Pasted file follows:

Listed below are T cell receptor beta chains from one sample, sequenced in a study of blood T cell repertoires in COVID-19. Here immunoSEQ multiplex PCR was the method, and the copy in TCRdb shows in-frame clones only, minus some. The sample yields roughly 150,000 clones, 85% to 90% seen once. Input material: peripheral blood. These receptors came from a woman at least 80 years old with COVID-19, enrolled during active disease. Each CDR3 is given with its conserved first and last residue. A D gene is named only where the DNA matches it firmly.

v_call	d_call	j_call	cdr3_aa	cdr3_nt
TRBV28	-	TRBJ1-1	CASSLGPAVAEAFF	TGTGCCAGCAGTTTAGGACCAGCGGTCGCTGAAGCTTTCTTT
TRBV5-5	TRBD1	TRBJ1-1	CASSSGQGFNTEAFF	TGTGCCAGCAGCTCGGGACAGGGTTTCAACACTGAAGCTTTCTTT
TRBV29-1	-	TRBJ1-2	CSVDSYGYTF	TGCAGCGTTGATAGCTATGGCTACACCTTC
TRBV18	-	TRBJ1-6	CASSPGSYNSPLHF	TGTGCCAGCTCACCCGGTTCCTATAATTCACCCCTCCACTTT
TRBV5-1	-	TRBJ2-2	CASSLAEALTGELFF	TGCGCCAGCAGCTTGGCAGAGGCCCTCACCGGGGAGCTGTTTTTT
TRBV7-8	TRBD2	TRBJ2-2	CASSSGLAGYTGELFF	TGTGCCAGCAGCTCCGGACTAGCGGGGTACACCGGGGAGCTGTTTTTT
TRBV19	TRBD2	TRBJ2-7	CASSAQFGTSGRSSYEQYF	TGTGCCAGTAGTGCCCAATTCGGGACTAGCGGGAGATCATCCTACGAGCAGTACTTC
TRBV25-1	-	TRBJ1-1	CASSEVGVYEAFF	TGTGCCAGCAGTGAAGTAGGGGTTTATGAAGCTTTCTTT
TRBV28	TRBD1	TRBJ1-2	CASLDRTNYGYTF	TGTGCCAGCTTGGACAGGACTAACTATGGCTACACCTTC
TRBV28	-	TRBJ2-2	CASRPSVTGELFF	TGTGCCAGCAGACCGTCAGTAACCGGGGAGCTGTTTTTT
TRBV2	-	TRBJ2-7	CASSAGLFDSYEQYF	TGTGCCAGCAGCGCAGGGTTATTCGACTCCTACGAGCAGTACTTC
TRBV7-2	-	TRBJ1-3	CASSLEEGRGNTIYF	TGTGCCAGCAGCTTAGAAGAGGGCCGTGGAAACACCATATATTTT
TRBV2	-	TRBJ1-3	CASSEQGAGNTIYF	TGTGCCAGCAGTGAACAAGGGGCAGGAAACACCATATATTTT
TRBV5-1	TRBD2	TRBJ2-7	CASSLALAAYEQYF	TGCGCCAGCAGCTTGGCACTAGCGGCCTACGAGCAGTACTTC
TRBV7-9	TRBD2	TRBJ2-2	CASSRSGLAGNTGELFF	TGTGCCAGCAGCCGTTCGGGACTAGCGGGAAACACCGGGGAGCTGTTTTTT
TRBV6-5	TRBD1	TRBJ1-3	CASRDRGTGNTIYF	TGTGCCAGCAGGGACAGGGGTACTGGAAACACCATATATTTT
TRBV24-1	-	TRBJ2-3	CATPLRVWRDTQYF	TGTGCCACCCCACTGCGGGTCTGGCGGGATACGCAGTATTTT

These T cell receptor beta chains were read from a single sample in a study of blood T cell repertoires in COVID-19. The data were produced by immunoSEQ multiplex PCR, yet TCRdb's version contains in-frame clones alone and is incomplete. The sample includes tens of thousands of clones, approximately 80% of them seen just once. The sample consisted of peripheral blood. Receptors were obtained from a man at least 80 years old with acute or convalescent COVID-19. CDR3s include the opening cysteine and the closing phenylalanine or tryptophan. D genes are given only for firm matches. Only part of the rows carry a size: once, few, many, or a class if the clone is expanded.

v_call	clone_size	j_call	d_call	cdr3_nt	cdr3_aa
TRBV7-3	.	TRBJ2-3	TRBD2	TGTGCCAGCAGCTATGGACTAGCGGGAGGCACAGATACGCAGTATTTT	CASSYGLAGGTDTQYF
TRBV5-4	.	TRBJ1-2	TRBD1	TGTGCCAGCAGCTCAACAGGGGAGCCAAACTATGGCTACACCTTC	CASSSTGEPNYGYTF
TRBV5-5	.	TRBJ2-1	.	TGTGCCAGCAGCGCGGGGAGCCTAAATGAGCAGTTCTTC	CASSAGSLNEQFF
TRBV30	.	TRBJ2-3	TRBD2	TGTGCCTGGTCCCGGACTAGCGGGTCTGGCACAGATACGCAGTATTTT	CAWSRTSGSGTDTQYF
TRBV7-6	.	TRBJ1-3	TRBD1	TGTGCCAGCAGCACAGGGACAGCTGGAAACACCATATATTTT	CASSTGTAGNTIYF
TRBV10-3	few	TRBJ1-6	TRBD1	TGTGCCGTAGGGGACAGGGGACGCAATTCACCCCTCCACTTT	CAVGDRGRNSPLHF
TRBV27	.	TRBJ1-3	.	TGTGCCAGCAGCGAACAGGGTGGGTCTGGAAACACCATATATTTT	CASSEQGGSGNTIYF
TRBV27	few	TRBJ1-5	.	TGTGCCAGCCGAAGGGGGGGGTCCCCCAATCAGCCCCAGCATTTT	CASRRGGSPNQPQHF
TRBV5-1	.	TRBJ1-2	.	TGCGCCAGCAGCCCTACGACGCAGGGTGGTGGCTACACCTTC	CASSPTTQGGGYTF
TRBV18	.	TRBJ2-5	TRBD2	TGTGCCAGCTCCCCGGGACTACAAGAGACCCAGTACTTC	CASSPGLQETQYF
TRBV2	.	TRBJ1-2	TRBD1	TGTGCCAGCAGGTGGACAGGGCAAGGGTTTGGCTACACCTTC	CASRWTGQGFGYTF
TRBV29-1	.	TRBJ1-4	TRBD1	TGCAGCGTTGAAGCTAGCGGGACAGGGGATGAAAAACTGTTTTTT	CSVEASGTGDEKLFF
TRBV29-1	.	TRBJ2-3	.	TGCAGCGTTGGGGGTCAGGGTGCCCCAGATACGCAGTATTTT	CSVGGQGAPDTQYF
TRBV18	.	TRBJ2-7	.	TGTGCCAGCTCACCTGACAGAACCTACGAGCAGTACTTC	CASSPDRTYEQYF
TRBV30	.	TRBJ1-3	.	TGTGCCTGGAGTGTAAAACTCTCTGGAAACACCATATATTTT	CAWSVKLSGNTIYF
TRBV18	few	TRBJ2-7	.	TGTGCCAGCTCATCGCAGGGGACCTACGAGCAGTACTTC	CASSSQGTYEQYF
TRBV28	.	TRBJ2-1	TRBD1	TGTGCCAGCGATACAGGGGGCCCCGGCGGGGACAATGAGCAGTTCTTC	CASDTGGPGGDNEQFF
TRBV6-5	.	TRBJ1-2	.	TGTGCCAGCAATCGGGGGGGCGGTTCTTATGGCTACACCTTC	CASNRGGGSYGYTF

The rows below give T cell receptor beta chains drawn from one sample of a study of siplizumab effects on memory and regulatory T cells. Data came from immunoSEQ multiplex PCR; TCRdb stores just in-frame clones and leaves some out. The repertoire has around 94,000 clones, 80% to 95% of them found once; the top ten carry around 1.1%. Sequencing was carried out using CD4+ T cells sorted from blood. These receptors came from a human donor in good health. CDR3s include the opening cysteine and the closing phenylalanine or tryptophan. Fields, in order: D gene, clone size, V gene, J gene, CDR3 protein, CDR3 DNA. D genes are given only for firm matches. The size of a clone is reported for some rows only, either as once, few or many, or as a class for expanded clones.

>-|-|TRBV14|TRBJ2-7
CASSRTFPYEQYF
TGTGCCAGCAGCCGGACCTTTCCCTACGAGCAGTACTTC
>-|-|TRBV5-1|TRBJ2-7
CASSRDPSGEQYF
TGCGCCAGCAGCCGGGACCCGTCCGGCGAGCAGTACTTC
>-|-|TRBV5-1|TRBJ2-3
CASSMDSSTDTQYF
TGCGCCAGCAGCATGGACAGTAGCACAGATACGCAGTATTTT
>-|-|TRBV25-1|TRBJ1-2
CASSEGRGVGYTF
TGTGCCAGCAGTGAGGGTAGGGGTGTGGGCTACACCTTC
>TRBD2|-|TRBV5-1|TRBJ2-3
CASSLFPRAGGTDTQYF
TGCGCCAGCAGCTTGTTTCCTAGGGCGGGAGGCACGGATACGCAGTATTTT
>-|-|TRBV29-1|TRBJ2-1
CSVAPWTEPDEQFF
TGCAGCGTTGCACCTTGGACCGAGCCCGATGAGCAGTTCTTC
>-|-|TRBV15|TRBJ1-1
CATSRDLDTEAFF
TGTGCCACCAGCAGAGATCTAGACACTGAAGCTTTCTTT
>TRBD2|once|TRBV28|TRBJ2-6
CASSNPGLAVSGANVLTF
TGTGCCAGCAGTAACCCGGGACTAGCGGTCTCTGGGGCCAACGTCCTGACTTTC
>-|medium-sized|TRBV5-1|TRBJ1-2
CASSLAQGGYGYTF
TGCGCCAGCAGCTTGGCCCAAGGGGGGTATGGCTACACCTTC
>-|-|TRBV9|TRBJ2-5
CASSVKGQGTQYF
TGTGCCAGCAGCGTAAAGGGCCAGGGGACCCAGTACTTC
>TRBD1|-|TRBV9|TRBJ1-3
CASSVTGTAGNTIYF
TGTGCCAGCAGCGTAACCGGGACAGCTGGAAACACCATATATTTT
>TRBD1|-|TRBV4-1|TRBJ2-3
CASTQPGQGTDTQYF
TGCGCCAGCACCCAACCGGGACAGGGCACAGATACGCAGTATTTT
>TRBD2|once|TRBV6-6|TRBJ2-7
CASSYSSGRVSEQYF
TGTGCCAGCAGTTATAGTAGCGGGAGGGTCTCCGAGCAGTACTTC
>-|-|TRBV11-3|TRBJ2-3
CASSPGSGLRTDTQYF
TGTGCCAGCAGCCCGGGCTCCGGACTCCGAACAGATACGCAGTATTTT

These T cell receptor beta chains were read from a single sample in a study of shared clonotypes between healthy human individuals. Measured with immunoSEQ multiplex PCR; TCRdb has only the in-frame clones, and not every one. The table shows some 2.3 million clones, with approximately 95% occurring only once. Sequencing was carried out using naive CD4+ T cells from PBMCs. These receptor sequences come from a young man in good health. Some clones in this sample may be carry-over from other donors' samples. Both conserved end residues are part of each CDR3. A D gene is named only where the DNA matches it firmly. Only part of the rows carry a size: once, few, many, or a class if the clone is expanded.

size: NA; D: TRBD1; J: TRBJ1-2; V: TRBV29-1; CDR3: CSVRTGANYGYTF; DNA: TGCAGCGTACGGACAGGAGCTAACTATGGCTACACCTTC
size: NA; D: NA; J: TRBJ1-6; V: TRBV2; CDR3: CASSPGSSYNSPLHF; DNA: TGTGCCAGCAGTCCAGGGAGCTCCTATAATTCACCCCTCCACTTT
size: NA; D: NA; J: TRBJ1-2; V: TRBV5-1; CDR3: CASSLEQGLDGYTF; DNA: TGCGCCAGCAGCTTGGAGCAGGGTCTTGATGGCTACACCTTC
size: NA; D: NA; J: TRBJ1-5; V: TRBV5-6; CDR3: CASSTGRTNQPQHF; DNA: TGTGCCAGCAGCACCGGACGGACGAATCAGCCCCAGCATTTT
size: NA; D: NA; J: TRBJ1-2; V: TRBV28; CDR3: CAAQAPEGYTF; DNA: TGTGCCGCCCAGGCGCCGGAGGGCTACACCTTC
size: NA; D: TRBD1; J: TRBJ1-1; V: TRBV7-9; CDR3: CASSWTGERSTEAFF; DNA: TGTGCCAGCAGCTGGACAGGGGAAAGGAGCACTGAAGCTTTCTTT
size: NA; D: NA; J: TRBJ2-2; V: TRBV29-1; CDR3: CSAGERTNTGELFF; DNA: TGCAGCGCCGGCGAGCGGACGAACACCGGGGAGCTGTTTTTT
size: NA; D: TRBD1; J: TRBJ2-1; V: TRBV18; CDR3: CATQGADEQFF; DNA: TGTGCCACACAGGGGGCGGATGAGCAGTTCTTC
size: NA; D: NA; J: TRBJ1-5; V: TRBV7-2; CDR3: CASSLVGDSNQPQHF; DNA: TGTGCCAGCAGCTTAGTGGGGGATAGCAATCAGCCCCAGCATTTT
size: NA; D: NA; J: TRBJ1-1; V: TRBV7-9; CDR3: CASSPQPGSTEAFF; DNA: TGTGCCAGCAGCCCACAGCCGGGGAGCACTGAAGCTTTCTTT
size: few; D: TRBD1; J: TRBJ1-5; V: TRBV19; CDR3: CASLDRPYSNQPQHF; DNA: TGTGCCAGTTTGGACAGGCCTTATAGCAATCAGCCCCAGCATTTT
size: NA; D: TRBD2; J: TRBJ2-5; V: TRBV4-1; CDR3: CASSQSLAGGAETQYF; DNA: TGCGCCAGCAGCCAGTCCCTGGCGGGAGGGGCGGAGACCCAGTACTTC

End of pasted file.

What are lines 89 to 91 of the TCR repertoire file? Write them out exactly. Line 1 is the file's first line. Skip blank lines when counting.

size: NA; D: TRBD1; J: TRBJ1-1; V: TRBV7-9; CDR3: CASSWTGERSTEAFF; DNA: TGTGCCAGCAGCTGGACAGGGGAAAGGAGCACTGAAGCTTTCTTT
size: NA; D: NA; J: TRBJ2-2; V: TRBV29-1; CDR3: CSAGERTNTGELFF; DNA: TGCAGCGCCGGCGAGCGGACGAACACCGGGGAGCTGTTTTTT
size: NA; D: TRBD1; J: TRBJ2-1; V: TRBV18; CDR3: CATQGADEQFF; DNA: TGTGCCACACAGGGGGCGGATGAGCAGTTCTTC